The fear of persecution experienced by an applicant for international protection that is considered both genuine and objectively justifiable (e.g. because the person concerned has already been subject to persecution or serious harm, or to direct threats of such persecution or such harm, and there is no good reason to consider that such persecution or serious harm will not be repeated).
1. This is a key element of the definition of a refugee in the Geneva Refugee Convention and Protocol. Well-foundedness of fear contains both a subjective element (fear of persecution) and an objective element (the fear must have an objectively justifiable basis). Both elements must be established for the fear to be considered well-founded within the meaning of the refugee definition. According to the 1951 Convention, persecution must be linked to any one of the five specified grounds: race, religion, nationality, membership of a particular social group and political opinion.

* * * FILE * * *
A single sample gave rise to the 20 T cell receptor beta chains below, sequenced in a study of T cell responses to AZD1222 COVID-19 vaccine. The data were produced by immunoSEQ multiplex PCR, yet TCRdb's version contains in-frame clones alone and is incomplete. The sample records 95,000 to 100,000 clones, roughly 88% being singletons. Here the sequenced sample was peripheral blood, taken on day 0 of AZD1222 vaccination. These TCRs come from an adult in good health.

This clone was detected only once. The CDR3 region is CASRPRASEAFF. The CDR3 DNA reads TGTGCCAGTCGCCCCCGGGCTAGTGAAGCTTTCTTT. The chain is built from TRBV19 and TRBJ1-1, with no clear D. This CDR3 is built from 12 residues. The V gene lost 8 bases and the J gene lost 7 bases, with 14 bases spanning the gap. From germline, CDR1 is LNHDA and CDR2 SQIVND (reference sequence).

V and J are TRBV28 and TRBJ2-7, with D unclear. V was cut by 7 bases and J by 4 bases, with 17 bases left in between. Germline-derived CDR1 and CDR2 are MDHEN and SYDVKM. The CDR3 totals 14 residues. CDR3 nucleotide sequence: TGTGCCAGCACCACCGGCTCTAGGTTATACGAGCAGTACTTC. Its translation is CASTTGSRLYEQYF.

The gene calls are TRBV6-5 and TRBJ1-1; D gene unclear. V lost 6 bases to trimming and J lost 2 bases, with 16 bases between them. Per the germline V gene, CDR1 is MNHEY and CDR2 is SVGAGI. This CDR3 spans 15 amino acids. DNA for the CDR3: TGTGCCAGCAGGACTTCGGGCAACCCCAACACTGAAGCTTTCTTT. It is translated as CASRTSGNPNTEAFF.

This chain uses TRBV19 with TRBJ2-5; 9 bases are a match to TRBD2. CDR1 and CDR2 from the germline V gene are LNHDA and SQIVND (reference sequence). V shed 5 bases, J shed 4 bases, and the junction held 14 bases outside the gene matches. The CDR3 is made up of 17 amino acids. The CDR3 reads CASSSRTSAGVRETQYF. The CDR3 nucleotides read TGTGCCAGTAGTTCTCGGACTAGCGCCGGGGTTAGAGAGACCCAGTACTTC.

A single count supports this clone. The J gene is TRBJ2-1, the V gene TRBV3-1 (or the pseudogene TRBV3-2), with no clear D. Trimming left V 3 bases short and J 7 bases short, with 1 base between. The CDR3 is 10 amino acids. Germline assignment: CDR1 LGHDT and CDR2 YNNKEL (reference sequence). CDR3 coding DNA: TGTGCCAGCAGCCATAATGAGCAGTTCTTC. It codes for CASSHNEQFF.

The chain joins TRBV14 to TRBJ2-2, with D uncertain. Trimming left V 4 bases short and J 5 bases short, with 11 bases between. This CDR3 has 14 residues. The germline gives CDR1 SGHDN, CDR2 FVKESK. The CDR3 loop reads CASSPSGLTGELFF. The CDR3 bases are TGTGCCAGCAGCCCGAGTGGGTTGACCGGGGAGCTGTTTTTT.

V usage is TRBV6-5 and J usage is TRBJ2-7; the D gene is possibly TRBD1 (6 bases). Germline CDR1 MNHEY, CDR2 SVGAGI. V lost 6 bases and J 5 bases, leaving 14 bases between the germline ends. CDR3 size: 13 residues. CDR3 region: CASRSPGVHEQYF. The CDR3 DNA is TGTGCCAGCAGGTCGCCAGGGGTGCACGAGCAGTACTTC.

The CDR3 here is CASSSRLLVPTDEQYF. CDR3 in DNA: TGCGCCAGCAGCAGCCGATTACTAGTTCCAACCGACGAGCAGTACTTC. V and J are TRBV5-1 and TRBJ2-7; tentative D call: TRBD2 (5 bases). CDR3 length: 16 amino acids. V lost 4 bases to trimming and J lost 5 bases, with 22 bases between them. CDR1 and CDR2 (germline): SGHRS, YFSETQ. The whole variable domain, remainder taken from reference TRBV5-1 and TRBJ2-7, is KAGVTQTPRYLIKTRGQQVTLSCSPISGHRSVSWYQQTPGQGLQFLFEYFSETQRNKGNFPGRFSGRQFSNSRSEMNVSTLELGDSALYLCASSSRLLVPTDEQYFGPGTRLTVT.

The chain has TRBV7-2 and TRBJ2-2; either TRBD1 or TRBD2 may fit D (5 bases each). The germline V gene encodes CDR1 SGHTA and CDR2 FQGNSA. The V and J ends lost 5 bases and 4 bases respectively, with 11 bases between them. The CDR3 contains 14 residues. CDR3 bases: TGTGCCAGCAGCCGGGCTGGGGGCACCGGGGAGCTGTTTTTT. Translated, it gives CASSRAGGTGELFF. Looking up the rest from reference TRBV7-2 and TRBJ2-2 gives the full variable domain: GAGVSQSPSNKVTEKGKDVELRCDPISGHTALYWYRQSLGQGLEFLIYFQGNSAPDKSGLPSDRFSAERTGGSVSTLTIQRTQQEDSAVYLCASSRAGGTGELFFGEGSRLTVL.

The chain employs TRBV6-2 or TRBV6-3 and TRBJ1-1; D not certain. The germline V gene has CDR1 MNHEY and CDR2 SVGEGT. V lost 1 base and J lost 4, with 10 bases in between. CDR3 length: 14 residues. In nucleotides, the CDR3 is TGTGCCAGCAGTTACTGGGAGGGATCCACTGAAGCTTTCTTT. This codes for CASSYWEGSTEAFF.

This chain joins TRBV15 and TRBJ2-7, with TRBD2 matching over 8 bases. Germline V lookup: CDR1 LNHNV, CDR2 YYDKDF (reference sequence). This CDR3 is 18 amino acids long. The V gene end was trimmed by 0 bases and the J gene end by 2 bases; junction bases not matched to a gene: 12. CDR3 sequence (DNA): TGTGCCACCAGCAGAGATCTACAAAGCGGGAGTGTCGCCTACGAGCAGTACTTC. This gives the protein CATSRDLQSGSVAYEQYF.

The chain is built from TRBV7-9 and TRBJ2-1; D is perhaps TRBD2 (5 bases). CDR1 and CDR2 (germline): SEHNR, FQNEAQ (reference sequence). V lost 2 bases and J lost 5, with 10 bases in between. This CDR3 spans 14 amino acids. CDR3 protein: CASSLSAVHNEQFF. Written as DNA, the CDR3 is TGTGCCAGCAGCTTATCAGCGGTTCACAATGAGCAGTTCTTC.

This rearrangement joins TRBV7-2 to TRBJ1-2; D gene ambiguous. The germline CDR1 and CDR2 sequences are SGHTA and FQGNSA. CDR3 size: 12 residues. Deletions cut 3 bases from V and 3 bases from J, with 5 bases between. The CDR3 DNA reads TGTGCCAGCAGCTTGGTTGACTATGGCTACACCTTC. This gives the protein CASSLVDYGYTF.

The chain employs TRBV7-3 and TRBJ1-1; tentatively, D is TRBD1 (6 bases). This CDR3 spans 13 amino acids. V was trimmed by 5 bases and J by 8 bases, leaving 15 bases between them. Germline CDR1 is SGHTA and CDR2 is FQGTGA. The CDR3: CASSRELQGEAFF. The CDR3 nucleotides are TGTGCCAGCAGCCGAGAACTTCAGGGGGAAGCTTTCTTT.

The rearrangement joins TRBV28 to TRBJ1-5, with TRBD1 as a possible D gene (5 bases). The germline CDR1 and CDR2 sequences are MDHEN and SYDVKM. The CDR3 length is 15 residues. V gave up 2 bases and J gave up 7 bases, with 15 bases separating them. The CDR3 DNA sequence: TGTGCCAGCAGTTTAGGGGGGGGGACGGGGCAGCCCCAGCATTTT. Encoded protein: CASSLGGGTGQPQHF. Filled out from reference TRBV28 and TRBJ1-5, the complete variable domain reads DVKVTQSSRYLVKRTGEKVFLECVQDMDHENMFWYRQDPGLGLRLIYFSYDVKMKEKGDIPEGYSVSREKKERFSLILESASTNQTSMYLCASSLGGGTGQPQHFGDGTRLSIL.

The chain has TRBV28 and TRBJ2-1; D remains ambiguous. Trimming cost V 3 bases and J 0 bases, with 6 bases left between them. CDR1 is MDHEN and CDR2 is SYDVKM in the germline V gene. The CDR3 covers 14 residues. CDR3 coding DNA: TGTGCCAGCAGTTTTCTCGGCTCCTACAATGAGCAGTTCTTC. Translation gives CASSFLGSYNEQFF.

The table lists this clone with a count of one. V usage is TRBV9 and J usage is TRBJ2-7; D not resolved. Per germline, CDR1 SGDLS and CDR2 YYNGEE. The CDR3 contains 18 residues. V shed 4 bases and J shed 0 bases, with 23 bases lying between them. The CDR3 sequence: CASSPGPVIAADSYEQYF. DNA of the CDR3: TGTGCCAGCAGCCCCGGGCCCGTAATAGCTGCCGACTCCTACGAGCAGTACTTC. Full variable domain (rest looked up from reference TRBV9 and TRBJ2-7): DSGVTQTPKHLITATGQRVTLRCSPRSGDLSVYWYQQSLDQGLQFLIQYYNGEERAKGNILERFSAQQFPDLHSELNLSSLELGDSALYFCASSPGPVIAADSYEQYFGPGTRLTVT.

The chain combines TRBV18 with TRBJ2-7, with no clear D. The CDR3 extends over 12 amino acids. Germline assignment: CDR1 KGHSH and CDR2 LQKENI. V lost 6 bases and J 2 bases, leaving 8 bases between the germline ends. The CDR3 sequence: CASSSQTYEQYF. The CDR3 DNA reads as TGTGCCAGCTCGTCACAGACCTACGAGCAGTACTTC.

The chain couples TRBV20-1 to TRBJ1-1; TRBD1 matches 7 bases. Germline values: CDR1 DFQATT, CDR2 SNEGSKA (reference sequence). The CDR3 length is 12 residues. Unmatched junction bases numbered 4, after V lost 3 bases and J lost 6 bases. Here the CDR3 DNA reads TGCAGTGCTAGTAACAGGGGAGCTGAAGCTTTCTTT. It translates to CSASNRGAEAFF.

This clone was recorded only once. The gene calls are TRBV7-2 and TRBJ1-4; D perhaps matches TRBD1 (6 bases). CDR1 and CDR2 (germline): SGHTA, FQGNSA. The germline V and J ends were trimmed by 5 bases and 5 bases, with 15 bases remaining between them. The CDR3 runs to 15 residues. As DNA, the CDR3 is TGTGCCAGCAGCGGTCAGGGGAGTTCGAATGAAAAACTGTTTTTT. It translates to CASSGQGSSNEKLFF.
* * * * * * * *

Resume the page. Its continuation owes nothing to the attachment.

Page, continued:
2. The subjective element is satisfied if the applicant‘s fear of persecution is genuine. In the context of refugee status determination, fear has been defined as an apprehension or awareness of danger. General dissent or disagreement with a government or the desire for more personal freedom or an improved economic situation without anything more does not satify this element (see UNHCR guidelines on international protection on the UNHCR website).
3. The objective element is satisfied when the applicant has established that there is a reasonable possibility that they will actually suffer the feared persecution.